Whatever Happened to Alternative Nation?

A year-by-year walk through of the decade that birthed a mainstream culture called ‘Alternative’ and the bands that were deified and destroyed by it.

  1. Part 1: 1990: “Once upon a time, I could love you”

  2. Part 2: 1991: “What’s so civil about war anyway?”

  3. Part 3: 1992: Pearl Jam, the perils of fame, and the trouble with avoiding it

  4. Part 4: 1993: Smashing Pumpkins, Liz Phair, and Urge Overkill forsake the underground

  5. Part 5: 1994: Kurt Cobain is dead! Long live Soundgarden!

  6. Part 6: 1995: Live, Bush, and Alanis Morissette take the pop path

  7. Part 7: 1996: Layne Staley and Bradley Nowell are the living dead

  8. Part 8: 1997: The ballad of Oasis and Radiohead

Weedmart

On the pair of entrepreneurs behind a Wal-Mart of weed in Oakland. The duo is talking IPO. “Everybody I was meeting was a little bit older, more a part of the hippie generation,” says one. “I was like, ‘I bet there’s so much room for innovation and new ideas.’”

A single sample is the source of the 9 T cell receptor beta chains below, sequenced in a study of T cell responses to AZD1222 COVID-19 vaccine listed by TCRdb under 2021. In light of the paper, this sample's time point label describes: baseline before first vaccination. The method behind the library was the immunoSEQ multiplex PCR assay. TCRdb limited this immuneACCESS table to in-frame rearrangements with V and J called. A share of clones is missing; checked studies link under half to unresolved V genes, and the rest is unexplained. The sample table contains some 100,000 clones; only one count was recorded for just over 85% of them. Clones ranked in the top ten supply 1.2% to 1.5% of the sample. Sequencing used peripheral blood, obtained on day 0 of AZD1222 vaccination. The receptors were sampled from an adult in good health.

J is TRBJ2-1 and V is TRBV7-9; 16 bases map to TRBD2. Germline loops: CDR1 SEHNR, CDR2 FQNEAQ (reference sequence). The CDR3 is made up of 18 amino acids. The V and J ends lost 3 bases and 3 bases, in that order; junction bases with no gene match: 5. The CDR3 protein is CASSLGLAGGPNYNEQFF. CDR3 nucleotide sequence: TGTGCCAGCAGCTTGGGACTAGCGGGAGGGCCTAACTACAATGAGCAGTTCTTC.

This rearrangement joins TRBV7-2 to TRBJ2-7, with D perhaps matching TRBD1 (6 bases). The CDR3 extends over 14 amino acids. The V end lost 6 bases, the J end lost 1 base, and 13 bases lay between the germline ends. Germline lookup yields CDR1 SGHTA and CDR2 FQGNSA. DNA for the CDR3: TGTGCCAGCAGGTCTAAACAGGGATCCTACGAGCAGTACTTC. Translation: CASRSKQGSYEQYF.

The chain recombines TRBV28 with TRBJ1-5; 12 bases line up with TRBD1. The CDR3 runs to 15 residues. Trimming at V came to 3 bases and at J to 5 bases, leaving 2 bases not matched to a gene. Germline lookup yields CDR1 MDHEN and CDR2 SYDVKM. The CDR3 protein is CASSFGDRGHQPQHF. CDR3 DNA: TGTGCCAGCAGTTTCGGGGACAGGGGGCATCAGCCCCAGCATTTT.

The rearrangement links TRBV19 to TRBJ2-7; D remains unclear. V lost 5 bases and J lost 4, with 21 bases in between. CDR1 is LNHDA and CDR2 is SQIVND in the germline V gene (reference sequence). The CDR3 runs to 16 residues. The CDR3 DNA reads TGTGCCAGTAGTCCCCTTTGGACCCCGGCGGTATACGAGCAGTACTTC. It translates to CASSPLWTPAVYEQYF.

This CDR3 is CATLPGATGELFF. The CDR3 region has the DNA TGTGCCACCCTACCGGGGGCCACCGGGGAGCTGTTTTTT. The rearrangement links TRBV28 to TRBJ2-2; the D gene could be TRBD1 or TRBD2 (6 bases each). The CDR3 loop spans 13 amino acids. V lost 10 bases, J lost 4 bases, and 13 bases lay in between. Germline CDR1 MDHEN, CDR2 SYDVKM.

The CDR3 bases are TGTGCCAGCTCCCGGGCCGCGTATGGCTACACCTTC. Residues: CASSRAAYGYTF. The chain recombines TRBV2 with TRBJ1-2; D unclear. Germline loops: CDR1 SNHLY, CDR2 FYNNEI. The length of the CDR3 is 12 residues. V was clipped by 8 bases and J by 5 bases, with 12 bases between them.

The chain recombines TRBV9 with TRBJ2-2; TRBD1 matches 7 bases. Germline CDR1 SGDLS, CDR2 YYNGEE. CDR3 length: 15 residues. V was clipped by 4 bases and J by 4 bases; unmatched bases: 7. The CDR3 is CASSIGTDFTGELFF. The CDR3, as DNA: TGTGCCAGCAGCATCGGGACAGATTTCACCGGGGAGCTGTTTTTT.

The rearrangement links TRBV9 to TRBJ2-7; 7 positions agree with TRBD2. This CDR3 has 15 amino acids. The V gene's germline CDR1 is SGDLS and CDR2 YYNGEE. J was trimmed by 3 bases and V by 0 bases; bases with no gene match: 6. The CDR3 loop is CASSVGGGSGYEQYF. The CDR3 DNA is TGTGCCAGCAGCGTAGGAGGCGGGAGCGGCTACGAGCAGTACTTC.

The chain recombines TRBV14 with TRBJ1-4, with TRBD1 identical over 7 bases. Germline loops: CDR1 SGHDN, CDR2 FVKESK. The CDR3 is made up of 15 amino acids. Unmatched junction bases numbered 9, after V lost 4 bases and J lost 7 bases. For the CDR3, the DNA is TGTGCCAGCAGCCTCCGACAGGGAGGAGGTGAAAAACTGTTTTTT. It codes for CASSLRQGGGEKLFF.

The Last Temptation of Ted

What has Ted Haggard, who left the New Life megachurch after admitting he purchased crystal meth and sexual favors from a male escort, been doing in the four years since? Selling insurance door to door and then… founding a new church and returning to the pulpit.

Shoot!

Most military experts agree that robots, not people, will inevitably do the fighting in ground wars. In Tennessee, a high-end gunsmith is already there. The story of Jerry Baber and his robot army.